Data Structures and Algorithms


Feb 262018

There are two kinds of ‘tree’ that everyone knows about: actual trees made of wood, and family trees. Family trees are closer to how we think about trees in computing; a family tree is an abstract diagram of the parent/child relationships within a family. There are many kinds of hierarchical relationships which need to be modelled in computer programs.

Trees in computing

In computing, any hierarchical structure can be thought of as a tree:

  • A document can have sections, which can have subsections.
  • A directory can contain other directories.
  • Selecting an option on a menu might open a sub-menu.
  • An HTML element can contain other HTML elements.
  • A domain (like werp.site) can have subdomains (like dsaa.werp.site).
  • An expression (like 3 + 4*x) can have sub-expressions (like 4*x).
  • A process can spawn subprocesses.

These are all tree structures, because:

  1. There are some ‘things’, which are the same type as each other.
  2. Each ‘thing’ can have ‘sub-things’ (or it might have none).
  3. There is a special ‘thing’ at the top of the hierarchy, and everything else is a ‘sub-thing’, or a ‘sub-thing’ of one of its ‘sub-things’, or so on.

This is necessarily a very abstract description, so it’s worth thinking about how to fill in the ‘blanks’ in some of the examples above:

  • If the ‘things’ are directories, then the ‘sub-things’ are subdirectories, and there is a root directory called C:\ on Windows, or / on UNIX or Linux.
  • If the ‘things’ are HTML elements, then the ‘sub-things’ are child elements, and there is a root element which must be the <html> tag.
  • If the ‘things’ are domains, then the ‘sub-things’ are subdomains, and the ‘root’ is whichever top-level domain is used (e.g. com, org, or site).

Terminology for trees

We are going to need better words than ‘thing’, ‘sub-thing’, ‘contains’ and so on; without specific terminology, it’s hard to communicate and explain ideas about trees. For example, if I say a directory contains another directory, do I mean it’s an immediate subdirectory, or possibly a subdirectory of a subdirectory, or so on?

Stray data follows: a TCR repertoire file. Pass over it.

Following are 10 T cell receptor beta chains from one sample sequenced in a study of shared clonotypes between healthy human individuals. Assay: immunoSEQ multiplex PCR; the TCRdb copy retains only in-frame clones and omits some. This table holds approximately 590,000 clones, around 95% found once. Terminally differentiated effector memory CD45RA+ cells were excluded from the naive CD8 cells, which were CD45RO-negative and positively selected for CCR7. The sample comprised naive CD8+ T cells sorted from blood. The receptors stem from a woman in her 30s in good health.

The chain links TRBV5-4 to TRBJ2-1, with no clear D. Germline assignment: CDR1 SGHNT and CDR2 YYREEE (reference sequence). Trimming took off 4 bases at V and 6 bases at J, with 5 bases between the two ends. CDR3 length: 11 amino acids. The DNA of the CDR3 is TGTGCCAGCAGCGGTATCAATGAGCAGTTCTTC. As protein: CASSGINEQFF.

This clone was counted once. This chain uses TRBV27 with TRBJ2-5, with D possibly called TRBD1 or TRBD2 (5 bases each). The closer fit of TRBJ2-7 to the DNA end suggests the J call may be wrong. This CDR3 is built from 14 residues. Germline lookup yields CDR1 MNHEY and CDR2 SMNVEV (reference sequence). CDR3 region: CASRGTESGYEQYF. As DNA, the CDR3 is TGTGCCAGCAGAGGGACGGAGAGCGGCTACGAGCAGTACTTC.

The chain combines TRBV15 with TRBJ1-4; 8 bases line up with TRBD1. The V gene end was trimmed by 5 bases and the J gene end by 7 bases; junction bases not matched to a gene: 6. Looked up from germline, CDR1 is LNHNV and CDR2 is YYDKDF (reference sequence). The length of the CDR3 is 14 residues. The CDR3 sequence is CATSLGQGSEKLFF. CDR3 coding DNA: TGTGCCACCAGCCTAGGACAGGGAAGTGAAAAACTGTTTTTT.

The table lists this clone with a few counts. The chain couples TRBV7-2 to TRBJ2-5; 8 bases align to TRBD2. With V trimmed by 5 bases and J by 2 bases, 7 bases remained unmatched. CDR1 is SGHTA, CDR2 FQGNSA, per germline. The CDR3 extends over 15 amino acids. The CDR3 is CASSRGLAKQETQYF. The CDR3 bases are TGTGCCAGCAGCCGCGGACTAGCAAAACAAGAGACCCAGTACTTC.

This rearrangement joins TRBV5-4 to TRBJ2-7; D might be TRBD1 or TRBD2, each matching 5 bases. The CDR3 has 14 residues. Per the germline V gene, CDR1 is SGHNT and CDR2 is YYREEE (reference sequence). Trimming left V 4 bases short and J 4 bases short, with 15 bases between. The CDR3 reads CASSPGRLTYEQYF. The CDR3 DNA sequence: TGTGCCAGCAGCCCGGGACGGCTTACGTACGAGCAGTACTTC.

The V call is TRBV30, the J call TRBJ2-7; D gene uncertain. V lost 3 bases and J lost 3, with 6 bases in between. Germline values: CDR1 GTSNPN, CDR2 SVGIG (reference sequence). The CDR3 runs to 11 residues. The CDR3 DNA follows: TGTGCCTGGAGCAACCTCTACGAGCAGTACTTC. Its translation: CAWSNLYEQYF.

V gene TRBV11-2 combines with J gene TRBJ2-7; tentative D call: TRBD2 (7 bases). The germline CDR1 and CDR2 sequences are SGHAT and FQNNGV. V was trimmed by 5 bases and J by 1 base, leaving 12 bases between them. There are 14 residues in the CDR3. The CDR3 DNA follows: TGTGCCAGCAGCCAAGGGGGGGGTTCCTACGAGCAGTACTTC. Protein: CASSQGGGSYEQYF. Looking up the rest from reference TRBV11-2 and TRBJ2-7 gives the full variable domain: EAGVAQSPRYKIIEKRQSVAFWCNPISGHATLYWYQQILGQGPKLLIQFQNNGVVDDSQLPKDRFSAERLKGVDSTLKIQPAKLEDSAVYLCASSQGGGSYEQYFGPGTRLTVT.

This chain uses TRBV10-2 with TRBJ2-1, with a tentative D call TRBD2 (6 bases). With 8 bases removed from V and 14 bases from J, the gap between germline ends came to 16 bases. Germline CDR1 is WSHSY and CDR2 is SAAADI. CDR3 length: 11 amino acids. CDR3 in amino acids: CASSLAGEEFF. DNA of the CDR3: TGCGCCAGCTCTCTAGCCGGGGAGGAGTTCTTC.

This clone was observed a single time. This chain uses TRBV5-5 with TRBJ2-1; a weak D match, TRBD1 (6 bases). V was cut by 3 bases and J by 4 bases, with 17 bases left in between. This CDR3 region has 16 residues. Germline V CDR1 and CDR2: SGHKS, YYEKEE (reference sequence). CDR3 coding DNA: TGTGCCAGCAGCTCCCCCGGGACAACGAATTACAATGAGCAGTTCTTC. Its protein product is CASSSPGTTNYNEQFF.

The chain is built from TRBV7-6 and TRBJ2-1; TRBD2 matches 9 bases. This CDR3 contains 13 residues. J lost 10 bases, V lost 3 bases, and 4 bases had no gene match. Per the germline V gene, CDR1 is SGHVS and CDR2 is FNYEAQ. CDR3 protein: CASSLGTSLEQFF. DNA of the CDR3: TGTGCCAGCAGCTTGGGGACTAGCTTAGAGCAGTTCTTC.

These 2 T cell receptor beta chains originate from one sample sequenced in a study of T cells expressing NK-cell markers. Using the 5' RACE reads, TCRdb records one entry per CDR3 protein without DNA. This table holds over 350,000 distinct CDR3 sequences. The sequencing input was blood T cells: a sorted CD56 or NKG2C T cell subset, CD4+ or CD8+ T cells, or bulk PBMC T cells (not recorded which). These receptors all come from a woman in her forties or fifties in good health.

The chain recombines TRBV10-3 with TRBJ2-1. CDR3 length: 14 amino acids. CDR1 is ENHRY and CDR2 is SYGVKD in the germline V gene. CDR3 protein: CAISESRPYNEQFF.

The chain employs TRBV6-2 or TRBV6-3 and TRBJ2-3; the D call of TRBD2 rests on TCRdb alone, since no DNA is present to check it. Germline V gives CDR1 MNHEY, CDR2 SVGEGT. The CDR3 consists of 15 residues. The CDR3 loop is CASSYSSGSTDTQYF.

We normally use a mixture of terminology for actual trees (made of wood), family trees, and graph theory.(1) All of the following is standard:

  • The ‘things’ in a tree are called nodes.
  • A ‘sub-thing’ is a child or a child node.
  • The ‘thing’ at the ‘top’ of the hierarchy is the root node.
  • Each node (except the root node) has a parent or parent node.
  • A node is a sibling of another node if they have the same parent.
  • An ancestor is a parent, or a parent’s parent, or so on.
  • A descendant is a child, or a child’s child, or so on.
  • A node with children is an internal node.
  • A node with no children is a leaf node, or external node.

Now we can distinguish whether a directory contains another directory “as a child” or “as a descendant”. Let’s use this terminology to rewrite our abstract definition:

  1. A tree has nodes, which normally all have the same type.(2)
  2. Each node can have other nodes as children, or it might have none.
  3. There is a root node, which has no parent; all other nodes are descendants of the root node.

We also now have the terminology to specify that each node (except the root) has exactly one parent.(3)

Non-examples of trees

It’s also worth thinking about some examples that aren’t trees:

  • A building can have floors, which have rooms. However, this isn’t a proper tree structure, because buildings, floors and rooms aren’t the same type of thing. Buildings can’t contain other buildings, and floors can’t contain buildings or other floors.(4)
  • Technically a family tree is not a tree, because people have two parents. By our definition for a tree, each node (except the root) should have one parent.(5)
  • A string can have substrings. However, this doesn’t form a tree structure; there is no ‘root’ string, and for example the string "bc" would be a ‘child’ of both "abc" and "bcd".


In this post we discussed what ‘trees’ are in a computing context, and gave some examples of things which are and aren’t trees (by our definition). We also presented the standard terminology for trees.

Here’s some things we haven’t done yet:

  • There are — deliberately — no pictures or diagrams of trees in this post. There are many ways to visually represent trees, none is “the correct way” or the best way in all situations. Also, most of the time trees are applicable, there’s no visual clue; so it’s really important to be able to identify this from verbal descriptions like “a directory can have subdirectories”.
  • A type defines a kind of data, and what operations are supported. We’ve discussed the data, but not the operations.
  • We don’t yet have any data structures to implement trees, or algorithms to solve problems with them.

These are all coming later; the next post will show visual representations, so we’ll have many different ways to understand trees.


  1. Graph theory is used to mathematically model any kind of relationship between pairs of things; for example, the ‘sub-thing’ relationship in a tree.
  2. Alternatively, a tree might have internal nodes of one type, and leaf nodes of another type.
  3. Therefore, there are no ‘diamonds’ where a node is an ancestor of another node in two ways, and no ‘cycles’ where a node is an ancestor of itself.
  4. In principle, we could still model a building as a tree structure, but we’d prefer a model which enforces these constraints.
  5. Alternatively, a family tree could show just the ancestors of one person. In this case, a node’s children in the tree would actually be that person’s parents, and vice versa. But this would still not necessarily be a tree, because a person can have the same ancestor in two lineages.

There are no published comments.

New comment

Your comment will not appear until a moderator approves it.


hosted on werp.site